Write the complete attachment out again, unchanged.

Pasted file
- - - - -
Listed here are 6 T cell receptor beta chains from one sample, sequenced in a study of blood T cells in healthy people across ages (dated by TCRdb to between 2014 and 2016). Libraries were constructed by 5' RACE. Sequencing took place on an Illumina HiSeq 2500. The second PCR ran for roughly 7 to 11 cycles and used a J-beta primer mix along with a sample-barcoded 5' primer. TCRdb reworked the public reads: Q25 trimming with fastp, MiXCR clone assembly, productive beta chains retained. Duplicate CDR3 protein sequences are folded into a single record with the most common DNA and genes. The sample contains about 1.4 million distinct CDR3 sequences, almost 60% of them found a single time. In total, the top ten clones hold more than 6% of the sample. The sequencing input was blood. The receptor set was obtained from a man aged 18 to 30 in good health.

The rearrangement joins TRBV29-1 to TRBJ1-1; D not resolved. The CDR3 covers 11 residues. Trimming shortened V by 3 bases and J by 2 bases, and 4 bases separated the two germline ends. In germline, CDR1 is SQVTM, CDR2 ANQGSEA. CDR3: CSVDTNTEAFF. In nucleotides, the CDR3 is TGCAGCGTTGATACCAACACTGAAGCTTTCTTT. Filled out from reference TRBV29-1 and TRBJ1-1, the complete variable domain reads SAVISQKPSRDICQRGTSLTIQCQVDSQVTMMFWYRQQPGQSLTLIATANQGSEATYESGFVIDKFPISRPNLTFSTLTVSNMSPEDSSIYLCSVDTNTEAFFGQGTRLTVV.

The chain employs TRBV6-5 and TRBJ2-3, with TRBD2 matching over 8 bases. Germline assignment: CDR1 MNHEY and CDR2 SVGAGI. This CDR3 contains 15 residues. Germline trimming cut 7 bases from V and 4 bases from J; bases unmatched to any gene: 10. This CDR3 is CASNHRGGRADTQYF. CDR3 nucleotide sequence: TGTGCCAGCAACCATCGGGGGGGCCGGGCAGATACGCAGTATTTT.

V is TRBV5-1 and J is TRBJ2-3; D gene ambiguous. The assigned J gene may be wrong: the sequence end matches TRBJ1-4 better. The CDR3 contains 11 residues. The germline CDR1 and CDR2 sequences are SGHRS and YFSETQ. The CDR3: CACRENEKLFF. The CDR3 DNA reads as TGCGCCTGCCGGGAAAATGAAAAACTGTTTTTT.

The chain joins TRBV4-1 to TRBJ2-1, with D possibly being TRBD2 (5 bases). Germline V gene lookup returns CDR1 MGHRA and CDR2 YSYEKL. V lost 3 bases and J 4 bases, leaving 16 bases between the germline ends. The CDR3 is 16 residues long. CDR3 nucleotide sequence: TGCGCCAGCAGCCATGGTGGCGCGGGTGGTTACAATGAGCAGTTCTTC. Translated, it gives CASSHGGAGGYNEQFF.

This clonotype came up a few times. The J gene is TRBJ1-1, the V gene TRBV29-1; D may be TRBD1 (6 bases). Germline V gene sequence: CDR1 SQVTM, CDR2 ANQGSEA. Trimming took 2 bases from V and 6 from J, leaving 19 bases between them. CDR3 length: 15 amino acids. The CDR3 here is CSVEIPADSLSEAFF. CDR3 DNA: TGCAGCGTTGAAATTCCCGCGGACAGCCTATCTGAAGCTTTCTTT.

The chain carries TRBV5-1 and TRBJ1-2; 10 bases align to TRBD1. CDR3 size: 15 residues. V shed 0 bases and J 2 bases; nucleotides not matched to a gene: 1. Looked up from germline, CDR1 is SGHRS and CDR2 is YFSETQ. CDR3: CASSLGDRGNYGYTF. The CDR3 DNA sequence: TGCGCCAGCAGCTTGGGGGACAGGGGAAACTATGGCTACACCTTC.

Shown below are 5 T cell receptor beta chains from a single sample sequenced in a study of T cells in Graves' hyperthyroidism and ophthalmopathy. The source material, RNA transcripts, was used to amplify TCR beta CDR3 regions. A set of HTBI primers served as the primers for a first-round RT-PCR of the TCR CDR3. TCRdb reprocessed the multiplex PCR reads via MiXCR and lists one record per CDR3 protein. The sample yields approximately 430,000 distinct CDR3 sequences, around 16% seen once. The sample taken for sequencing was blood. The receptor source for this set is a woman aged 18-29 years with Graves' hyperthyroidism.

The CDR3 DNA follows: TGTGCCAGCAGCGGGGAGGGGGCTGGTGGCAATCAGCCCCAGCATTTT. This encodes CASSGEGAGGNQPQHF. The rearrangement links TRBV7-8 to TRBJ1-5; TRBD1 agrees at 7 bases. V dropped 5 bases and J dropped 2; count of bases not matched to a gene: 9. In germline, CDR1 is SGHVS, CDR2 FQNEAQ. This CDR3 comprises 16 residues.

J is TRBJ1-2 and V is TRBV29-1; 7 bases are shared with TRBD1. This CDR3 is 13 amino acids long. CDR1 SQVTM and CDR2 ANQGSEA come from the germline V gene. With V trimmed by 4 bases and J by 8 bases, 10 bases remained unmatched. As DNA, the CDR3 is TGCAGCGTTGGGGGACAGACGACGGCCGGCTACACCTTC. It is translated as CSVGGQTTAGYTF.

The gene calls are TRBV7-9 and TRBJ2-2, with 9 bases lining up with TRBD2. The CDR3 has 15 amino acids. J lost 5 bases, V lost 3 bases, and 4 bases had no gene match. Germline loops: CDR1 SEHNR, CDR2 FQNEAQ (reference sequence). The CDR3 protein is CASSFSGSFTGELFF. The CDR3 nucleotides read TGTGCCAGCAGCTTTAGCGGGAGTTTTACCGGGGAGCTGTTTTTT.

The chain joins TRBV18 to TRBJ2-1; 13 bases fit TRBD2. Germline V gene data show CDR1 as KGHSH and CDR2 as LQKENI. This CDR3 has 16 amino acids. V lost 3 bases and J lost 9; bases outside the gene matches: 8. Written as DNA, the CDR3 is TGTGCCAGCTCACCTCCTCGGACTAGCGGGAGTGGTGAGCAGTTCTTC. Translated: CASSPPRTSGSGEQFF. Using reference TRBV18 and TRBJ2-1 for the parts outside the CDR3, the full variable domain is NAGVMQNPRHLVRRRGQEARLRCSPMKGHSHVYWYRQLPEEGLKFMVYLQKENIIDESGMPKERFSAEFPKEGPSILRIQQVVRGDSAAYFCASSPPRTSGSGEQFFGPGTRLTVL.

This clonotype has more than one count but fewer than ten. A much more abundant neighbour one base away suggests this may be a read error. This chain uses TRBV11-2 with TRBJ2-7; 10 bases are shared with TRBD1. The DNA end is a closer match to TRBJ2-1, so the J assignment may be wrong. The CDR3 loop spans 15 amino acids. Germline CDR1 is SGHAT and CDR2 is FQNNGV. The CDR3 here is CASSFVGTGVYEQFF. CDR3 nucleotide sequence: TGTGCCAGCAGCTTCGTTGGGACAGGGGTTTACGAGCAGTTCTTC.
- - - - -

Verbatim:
Listed here are 6 T cell receptor beta chains from one sample, sequenced in a study of blood T cells in healthy people across ages (dated by TCRdb to between 2014 and 2016). Libraries were constructed by 5' RACE. Sequencing took place on an Illumina HiSeq 2500. The second PCR ran for roughly 7 to 11 cycles and used a J-beta primer mix along with a sample-barcoded 5' primer. TCRdb reworked the public reads: Q25 trimming with fastp, MiXCR clone assembly, productive beta chains retained. Duplicate CDR3 protein sequences are folded into a single record with the most common DNA and genes. The sample contains about 1.4 million distinct CDR3 sequences, almost 60% of them found a single time. In total, the top ten clones hold more than 6% of the sample. The sequencing input was blood. The receptor set was obtained from a man aged 18 to 30 in good health.

The rearrangement joins TRBV29-1 to TRBJ1-1; D not resolved. The CDR3 covers 11 residues. Trimming shortened V by 3 bases and J by 2 bases, and 4 bases separated the two germline ends. In germline, CDR1 is SQVTM, CDR2 ANQGSEA. CDR3: CSVDTNTEAFF. In nucleotides, the CDR3 is TGCAGCGTTGATACCAACACTGAAGCTTTCTTT. Filled out from reference TRBV29-1 and TRBJ1-1, the complete variable domain reads SAVISQKPSRDICQRGTSLTIQCQVDSQVTMMFWYRQQPGQSLTLIATANQGSEATYESGFVIDKFPISRPNLTFSTLTVSNMSPEDSSIYLCSVDTNTEAFFGQGTRLTVV.

The chain employs TRBV6-5 and TRBJ2-3, with TRBD2 matching over 8 bases. Germline assignment: CDR1 MNHEY and CDR2 SVGAGI. This CDR3 contains 15 residues. Germline trimming cut 7 bases from V and 4 bases from J; bases unmatched to any gene: 10. This CDR3 is CASNHRGGRADTQYF. CDR3 nucleotide sequence: TGTGCCAGCAACCATCGGGGGGGCCGGGCAGATACGCAGTATTTT.

V is TRBV5-1 and J is TRBJ2-3; D gene ambiguous. The assigned J gene may be wrong: the sequence end matches TRBJ1-4 better. The CDR3 contains 11 residues. The germline CDR1 and CDR2 sequences are SGHRS and YFSETQ. The CDR3: CACRENEKLFF. The CDR3 DNA reads as TGCGCCTGCCGGGAAAATGAAAAACTGTTTTTT.

The chain joins TRBV4-1 to TRBJ2-1, with D possibly being TRBD2 (5 bases). Germline V gene lookup returns CDR1 MGHRA and CDR2 YSYEKL. V lost 3 bases and J 4 bases, leaving 16 bases between the germline ends. The CDR3 is 16 residues long. CDR3 nucleotide sequence: TGCGCCAGCAGCCATGGTGGCGCGGGTGGTTACAATGAGCAGTTCTTC. Translated, it gives CASSHGGAGGYNEQFF.

This clonotype came up a few times. The J gene is TRBJ1-1, the V gene TRBV29-1; D may be TRBD1 (6 bases). Germline V gene sequence: CDR1 SQVTM, CDR2 ANQGSEA. Trimming took 2 bases from V and 6 from J, leaving 19 bases between them. CDR3 length: 15 amino acids. The CDR3 here is CSVEIPADSLSEAFF. CDR3 DNA: TGCAGCGTTGAAATTCCCGCGGACAGCCTATCTGAAGCTTTCTTT.

The chain carries TRBV5-1 and TRBJ1-2; 10 bases align to TRBD1. CDR3 size: 15 residues. V shed 0 bases and J 2 bases; nucleotides not matched to a gene: 1. Looked up from germline, CDR1 is SGHRS and CDR2 is YFSETQ. CDR3: CASSLGDRGNYGYTF. The CDR3 DNA sequence: TGCGCCAGCAGCTTGGGGGACAGGGGAAACTATGGCTACACCTTC.

Shown below are 5 T cell receptor beta chains from a single sample sequenced in a study of T cells in Graves' hyperthyroidism and ophthalmopathy. The source material, RNA transcripts, was used to amplify TCR beta CDR3 regions. A set of HTBI primers served as the primers for a first-round RT-PCR of the TCR CDR3. TCRdb reprocessed the multiplex PCR reads via MiXCR and lists one record per CDR3 protein. The sample yields approximately 430,000 distinct CDR3 sequences, around 16% seen once. The sample taken for sequencing was blood. The receptor source for this set is a woman aged 18-29 years with Graves' hyperthyroidism.

The CDR3 DNA follows: TGTGCCAGCAGCGGGGAGGGGGCTGGTGGCAATCAGCCCCAGCATTTT. This encodes CASSGEGAGGNQPQHF. The rearrangement links TRBV7-8 to TRBJ1-5; TRBD1 agrees at 7 bases. V dropped 5 bases and J dropped 2; count of bases not matched to a gene: 9. In germline, CDR1 is SGHVS, CDR2 FQNEAQ. This CDR3 comprises 16 residues.

J is TRBJ1-2 and V is TRBV29-1; 7 bases are shared with TRBD1. This CDR3 is 13 amino acids long. CDR1 SQVTM and CDR2 ANQGSEA come from the germline V gene. With V trimmed by 4 bases and J by 8 bases, 10 bases remained unmatched. As DNA, the CDR3 is TGCAGCGTTGGGGGACAGACGACGGCCGGCTACACCTTC. It is translated as CSVGGQTTAGYTF.

The gene calls are TRBV7-9 and TRBJ2-2, with 9 bases lining up with TRBD2. The CDR3 has 15 amino acids. J lost 5 bases, V lost 3 bases, and 4 bases had no gene match. Germline loops: CDR1 SEHNR, CDR2 FQNEAQ (reference sequence). The CDR3 protein is CASSFSGSFTGELFF. The CDR3 nucleotides read TGTGCCAGCAGCTTTAGCGGGAGTTTTACCGGGGAGCTGTTTTTT.

The chain joins TRBV18 to TRBJ2-1; 13 bases fit TRBD2. Germline V gene data show CDR1 as KGHSH and CDR2 as LQKENI. This CDR3 has 16 amino acids. V lost 3 bases and J lost 9; bases outside the gene matches: 8. Written as DNA, the CDR3 is TGTGCCAGCTCACCTCCTCGGACTAGCGGGAGTGGTGAGCAGTTCTTC. Translated: CASSPPRTSGSGEQFF. Using reference TRBV18 and TRBJ2-1 for the parts outside the CDR3, the full variable domain is NAGVMQNPRHLVRRRGQEARLRCSPMKGHSHVYWYRQLPEEGLKFMVYLQKENIIDESGMPKERFSAEFPKEGPSILRIQQVVRGDSAAYFCASSPPRTSGSGEQFFGPGTRLTVL.

This clonotype has more than one count but fewer than ten. A much more abundant neighbour one base away suggests this may be a read error. This chain uses TRBV11-2 with TRBJ2-7; 10 bases are shared with TRBD1. The DNA end is a closer match to TRBJ2-1, so the J assignment may be wrong. The CDR3 loop spans 15 amino acids. Germline CDR1 is SGHAT and CDR2 is FQNNGV. The CDR3 here is CASSFVGTGVYEQFF. CDR3 nucleotide sequence: TGTGCCAGCAGCTTCGTTGGGACAGGGGTTTACGAGCAGTTCTTC.